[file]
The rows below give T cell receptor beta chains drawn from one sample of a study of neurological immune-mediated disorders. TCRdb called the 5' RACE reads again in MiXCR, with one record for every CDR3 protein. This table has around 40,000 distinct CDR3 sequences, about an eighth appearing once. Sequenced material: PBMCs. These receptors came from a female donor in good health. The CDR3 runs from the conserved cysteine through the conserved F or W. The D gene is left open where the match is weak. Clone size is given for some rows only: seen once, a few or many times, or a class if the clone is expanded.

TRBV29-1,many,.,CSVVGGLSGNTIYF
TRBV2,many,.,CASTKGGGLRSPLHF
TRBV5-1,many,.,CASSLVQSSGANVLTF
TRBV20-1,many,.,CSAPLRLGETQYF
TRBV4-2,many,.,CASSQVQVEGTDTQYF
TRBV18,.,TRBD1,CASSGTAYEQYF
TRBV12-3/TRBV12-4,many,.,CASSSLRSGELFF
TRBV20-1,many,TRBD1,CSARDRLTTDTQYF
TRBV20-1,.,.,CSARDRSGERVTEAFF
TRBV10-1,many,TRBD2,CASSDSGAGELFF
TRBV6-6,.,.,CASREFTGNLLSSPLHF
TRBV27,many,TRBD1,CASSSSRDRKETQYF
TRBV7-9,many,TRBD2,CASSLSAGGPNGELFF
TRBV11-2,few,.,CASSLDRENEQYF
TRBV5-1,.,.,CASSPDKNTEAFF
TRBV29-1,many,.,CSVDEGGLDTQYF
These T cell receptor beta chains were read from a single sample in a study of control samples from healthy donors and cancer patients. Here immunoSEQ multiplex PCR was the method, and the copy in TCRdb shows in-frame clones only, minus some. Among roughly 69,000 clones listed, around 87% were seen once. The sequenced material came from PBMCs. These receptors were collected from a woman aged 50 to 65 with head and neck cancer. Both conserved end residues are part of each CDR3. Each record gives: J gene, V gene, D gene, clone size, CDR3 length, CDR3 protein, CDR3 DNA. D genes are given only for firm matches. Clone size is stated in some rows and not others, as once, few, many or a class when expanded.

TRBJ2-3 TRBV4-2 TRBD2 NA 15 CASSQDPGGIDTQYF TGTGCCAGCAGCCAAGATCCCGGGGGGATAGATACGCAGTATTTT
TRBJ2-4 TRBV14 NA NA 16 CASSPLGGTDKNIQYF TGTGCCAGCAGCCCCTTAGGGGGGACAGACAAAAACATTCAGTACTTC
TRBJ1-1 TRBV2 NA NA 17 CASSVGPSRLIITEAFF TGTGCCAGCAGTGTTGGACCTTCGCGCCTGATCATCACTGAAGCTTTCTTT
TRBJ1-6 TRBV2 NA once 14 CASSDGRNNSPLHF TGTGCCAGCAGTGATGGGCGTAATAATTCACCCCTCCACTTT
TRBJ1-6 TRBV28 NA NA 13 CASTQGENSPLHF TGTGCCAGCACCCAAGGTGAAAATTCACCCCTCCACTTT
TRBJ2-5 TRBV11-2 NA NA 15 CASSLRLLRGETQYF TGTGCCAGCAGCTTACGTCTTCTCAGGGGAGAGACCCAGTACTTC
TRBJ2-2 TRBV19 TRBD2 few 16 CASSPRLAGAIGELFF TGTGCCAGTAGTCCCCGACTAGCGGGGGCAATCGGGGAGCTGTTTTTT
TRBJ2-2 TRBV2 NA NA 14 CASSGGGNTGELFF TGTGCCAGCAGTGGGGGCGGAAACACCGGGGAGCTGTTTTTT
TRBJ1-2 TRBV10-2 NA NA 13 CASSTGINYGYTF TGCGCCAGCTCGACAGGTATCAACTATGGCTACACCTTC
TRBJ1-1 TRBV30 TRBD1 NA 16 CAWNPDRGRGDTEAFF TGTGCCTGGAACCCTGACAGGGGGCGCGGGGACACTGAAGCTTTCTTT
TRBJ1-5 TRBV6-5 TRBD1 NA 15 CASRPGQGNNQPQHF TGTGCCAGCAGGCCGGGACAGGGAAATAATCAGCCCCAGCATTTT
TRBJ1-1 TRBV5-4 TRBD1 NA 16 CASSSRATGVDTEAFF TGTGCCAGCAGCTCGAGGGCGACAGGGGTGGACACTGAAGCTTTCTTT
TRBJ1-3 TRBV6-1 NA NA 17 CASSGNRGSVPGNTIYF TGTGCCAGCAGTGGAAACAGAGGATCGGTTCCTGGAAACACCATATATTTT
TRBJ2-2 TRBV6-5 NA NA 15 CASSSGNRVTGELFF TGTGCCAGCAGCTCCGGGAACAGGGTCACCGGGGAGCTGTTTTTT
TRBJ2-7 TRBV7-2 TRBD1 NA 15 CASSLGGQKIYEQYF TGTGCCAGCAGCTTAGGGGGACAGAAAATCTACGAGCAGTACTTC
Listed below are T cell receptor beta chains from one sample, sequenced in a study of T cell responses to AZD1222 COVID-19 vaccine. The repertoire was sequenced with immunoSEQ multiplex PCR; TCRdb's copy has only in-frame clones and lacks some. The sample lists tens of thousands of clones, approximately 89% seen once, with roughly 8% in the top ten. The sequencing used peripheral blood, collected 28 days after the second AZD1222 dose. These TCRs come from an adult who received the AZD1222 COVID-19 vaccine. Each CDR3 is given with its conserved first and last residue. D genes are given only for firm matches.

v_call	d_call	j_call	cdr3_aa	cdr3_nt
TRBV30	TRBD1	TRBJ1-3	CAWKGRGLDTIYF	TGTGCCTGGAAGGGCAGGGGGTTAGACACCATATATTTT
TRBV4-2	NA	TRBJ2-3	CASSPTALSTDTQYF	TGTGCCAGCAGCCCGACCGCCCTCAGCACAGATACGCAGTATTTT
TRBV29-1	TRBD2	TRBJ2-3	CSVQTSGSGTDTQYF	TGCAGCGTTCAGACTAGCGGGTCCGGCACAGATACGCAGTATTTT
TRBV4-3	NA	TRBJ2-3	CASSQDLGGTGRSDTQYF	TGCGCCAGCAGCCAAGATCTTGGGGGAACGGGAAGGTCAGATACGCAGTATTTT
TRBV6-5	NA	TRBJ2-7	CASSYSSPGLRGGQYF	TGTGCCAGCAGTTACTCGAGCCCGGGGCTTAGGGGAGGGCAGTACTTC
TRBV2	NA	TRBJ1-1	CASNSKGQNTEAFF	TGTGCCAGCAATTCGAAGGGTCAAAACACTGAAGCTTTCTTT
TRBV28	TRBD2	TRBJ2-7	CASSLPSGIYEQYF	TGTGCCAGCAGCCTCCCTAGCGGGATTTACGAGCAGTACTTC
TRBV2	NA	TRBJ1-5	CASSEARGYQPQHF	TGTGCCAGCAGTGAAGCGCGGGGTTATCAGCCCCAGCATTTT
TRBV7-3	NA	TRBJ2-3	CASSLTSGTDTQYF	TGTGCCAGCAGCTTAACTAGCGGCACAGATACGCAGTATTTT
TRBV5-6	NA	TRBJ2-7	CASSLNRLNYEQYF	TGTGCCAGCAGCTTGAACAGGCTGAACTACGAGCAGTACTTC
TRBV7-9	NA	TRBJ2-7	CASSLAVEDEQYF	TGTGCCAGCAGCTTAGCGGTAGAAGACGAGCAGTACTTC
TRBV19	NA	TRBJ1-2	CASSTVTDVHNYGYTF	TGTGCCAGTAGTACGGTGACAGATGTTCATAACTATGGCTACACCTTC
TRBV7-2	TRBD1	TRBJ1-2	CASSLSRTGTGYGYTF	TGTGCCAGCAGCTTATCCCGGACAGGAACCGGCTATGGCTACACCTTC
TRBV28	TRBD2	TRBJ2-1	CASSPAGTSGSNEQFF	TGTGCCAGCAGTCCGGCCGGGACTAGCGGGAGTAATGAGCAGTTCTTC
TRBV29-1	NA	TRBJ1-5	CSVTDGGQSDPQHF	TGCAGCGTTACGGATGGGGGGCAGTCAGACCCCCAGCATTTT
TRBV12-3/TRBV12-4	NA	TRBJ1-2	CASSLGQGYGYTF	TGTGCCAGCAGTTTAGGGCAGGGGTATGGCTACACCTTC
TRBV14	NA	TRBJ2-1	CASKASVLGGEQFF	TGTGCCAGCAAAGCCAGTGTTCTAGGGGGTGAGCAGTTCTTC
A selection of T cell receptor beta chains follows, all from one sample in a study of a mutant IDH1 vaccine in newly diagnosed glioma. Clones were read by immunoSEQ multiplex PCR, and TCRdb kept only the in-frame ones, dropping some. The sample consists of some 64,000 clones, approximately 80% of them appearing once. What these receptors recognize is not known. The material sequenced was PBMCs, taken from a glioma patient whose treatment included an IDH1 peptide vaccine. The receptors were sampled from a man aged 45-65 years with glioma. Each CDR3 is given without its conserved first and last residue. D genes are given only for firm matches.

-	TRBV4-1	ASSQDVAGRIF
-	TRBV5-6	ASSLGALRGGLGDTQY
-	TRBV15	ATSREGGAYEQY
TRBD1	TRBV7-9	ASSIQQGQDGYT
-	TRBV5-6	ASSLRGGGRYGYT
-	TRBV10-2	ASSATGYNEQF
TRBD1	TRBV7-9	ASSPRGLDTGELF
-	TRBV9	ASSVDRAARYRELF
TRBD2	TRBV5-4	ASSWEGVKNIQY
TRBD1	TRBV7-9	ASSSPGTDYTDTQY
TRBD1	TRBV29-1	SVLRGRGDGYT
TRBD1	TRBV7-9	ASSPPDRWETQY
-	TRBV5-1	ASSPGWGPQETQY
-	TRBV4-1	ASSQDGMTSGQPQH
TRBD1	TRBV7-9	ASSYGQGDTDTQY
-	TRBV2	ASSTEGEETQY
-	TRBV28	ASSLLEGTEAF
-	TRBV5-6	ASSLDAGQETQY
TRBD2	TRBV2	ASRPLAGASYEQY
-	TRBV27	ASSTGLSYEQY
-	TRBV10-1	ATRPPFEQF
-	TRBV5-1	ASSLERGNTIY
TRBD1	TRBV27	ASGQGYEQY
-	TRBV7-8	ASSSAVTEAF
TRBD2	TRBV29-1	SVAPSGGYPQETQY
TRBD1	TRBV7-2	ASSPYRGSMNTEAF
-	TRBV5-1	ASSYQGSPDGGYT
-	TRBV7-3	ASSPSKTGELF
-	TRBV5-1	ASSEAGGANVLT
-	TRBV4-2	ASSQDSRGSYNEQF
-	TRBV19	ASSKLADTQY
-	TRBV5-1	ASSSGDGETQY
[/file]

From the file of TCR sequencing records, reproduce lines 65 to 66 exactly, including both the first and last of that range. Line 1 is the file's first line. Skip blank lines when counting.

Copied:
TRBD1	TRBV7-9	ASSPPDRWETQY
-	TRBV5-1	ASSPGWGPQETQY